Complaint ¶ . 143 (emphasis added). In essence, the complaint alleges that those who purchased the developed condominiums during the relevant periods at least in part assumed the plaintiffs' prior ownership interests but the Town never attempted to apply its ongoing environmental enforcement provisions against the new owners.
The defendants argue that the complaint fails to establish similarity because it does not show that the “subsequent purchasers were subject to the same or similar statutory and regulatory requirements as the developer” or that the property remained in the same state. That argument ignores the rule that we draw all rational inferences from the facts alleged in favor of the plaintiffs. We must assume from the facts pled that the environmental obligations ran with the land. See Mass. Gen. Laws. ch. 131, § 40 (“Any person who purchases, inherits or otherwise acquires real estate upon which work has been done in violation of ․ any order issued under [the Wetlands Protection Act] shall forthwith comply with any such order․”). The purchasers were, as a result, subject to the same environmental obligations. Nonetheless, the Commission selectively chose not to enforce those obligations against those who acquired the real estate.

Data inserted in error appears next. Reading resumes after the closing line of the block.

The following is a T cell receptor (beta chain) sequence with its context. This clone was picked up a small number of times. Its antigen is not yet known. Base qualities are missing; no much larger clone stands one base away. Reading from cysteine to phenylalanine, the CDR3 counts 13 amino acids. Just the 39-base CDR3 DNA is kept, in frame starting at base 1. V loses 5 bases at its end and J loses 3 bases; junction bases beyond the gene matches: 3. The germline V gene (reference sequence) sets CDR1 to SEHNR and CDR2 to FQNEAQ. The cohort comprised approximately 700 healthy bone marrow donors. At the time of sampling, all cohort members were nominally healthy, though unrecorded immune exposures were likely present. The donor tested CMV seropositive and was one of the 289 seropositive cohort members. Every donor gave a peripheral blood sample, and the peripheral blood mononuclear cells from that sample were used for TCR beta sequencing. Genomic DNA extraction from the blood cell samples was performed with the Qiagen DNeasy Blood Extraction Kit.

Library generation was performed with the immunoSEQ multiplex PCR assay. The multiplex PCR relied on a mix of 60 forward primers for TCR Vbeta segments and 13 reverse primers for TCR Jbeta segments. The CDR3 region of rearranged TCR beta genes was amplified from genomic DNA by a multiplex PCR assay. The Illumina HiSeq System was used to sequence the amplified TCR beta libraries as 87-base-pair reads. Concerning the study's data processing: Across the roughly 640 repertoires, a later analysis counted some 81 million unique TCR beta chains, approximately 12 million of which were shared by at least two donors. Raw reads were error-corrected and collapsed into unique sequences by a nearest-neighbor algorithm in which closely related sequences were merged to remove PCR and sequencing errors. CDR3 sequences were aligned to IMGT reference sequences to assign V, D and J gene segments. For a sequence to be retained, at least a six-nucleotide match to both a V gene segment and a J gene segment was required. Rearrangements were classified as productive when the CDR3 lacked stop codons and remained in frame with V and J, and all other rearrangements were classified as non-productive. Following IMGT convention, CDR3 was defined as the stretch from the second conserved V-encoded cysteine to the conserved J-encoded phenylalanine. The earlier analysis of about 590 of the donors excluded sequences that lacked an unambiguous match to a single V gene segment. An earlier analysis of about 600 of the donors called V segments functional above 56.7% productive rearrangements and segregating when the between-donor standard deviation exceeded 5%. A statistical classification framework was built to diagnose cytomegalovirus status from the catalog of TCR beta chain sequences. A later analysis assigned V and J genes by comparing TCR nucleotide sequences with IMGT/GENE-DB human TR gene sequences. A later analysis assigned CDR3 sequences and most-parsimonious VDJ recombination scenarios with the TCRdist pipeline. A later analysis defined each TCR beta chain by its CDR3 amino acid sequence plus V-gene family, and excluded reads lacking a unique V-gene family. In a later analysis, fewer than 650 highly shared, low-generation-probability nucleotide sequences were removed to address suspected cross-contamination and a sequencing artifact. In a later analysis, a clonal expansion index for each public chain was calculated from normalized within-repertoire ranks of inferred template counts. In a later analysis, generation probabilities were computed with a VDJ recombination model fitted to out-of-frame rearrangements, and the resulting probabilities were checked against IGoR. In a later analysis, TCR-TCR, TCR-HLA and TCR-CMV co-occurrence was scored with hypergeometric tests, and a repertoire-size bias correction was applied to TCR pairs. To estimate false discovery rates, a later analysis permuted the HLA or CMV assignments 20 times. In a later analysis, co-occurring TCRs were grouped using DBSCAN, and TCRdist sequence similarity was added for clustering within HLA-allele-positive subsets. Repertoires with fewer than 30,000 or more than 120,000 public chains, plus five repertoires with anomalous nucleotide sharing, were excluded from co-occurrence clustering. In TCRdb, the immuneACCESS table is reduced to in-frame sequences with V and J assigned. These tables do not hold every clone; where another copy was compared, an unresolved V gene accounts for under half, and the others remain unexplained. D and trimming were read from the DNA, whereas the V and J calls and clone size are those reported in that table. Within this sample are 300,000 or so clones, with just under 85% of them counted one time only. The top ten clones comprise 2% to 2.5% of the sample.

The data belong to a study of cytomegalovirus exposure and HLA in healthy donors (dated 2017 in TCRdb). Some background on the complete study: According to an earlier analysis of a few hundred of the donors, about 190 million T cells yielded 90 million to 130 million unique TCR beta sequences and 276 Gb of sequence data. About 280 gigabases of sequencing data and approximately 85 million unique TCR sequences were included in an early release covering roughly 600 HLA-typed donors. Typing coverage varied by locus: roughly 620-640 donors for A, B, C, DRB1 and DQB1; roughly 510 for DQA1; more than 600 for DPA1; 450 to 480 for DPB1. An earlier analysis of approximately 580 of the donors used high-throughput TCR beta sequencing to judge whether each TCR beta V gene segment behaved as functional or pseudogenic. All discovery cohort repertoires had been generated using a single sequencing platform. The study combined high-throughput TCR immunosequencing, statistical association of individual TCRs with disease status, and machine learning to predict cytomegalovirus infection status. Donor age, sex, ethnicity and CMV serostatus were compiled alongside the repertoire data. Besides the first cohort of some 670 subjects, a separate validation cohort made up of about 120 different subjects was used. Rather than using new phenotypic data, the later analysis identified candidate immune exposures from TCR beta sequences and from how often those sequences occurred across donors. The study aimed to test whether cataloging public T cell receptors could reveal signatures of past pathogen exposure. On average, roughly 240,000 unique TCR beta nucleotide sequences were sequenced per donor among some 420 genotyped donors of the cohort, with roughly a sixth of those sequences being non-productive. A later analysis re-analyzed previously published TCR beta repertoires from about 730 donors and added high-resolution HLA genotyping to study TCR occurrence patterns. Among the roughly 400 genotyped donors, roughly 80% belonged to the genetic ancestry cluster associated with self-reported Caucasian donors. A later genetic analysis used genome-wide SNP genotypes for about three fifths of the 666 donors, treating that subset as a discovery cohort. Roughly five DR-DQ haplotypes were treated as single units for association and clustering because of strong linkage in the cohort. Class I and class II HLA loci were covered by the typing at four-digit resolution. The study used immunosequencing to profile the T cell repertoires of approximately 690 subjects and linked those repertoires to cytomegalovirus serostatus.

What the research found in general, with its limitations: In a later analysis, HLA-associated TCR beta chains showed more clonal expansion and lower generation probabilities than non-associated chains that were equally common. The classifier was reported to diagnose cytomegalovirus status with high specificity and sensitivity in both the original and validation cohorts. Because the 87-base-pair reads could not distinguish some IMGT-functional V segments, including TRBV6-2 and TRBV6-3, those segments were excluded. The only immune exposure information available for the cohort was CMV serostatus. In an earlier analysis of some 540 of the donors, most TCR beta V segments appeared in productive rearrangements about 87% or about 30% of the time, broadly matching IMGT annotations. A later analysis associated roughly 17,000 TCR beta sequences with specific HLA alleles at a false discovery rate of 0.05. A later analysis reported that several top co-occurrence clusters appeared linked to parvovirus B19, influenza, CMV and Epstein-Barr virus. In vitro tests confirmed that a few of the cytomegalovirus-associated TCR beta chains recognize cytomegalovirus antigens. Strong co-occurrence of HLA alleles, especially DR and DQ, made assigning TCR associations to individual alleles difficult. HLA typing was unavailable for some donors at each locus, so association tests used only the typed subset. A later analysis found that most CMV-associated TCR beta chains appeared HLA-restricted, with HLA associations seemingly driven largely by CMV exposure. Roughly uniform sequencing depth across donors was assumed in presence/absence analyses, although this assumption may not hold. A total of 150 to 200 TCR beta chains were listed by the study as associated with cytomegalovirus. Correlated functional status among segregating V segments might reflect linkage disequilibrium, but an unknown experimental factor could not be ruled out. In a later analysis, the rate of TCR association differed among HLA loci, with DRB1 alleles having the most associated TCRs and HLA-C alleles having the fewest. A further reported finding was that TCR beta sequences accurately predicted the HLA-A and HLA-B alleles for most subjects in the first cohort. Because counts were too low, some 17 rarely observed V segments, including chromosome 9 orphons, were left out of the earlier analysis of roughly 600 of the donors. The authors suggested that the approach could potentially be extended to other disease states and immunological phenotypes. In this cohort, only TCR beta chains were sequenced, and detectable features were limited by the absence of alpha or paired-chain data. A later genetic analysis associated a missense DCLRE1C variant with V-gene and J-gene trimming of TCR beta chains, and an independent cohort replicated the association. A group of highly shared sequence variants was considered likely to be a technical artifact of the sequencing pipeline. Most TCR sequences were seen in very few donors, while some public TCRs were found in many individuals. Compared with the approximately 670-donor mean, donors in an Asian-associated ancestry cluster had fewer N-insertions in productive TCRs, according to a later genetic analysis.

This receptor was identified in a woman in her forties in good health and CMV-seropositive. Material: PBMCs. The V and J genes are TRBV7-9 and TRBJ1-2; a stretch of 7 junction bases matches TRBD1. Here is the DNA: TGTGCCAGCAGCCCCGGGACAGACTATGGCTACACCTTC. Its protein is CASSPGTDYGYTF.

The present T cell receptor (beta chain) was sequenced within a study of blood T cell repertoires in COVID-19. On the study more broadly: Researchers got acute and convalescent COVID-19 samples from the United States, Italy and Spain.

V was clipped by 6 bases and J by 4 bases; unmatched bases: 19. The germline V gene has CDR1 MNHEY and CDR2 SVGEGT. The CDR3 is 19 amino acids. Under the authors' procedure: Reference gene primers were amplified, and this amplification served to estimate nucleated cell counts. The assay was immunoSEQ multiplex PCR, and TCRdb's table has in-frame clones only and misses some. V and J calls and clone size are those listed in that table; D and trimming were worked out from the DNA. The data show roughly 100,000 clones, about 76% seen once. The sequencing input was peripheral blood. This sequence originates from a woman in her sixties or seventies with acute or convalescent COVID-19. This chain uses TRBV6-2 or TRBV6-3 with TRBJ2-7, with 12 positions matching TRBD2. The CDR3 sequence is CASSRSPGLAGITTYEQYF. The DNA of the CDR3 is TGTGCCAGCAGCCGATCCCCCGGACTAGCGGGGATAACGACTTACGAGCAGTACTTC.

In addition, the complaint more than adequately alleges that defendants' actions were motivated by “malicious or bad faith intent to injure.” 4 Barrington Cove, 246 F.3d at 7 (emphasis omitted) (quoting Rubinovitz, 60 F.3d at 910). The correspondence plaintiffs obtained during the permanent injunction litigation demonstrates that the defendants' actions, “including but not limited to bringing the Permanent Injunction Action, were utterly unjustified, contrary to law and out of malice and bad intent.” Complaint paras. 133-34. The complaint cited Luniewicz's email and alleged that the correspondence was “never questioned by any Defendant as improper or not reflecting the true reason why the actions ․ were instituted and pursued.” Id. ¶ . 136. It also alleged that the lack of enforcement action against the new owners led to the “inescapable conclusion” that the Commission's “primary goal in taking action against the Plaintiffs was ․ to render the Plaintiffs financially insolvent.” Id. ¶ . 143.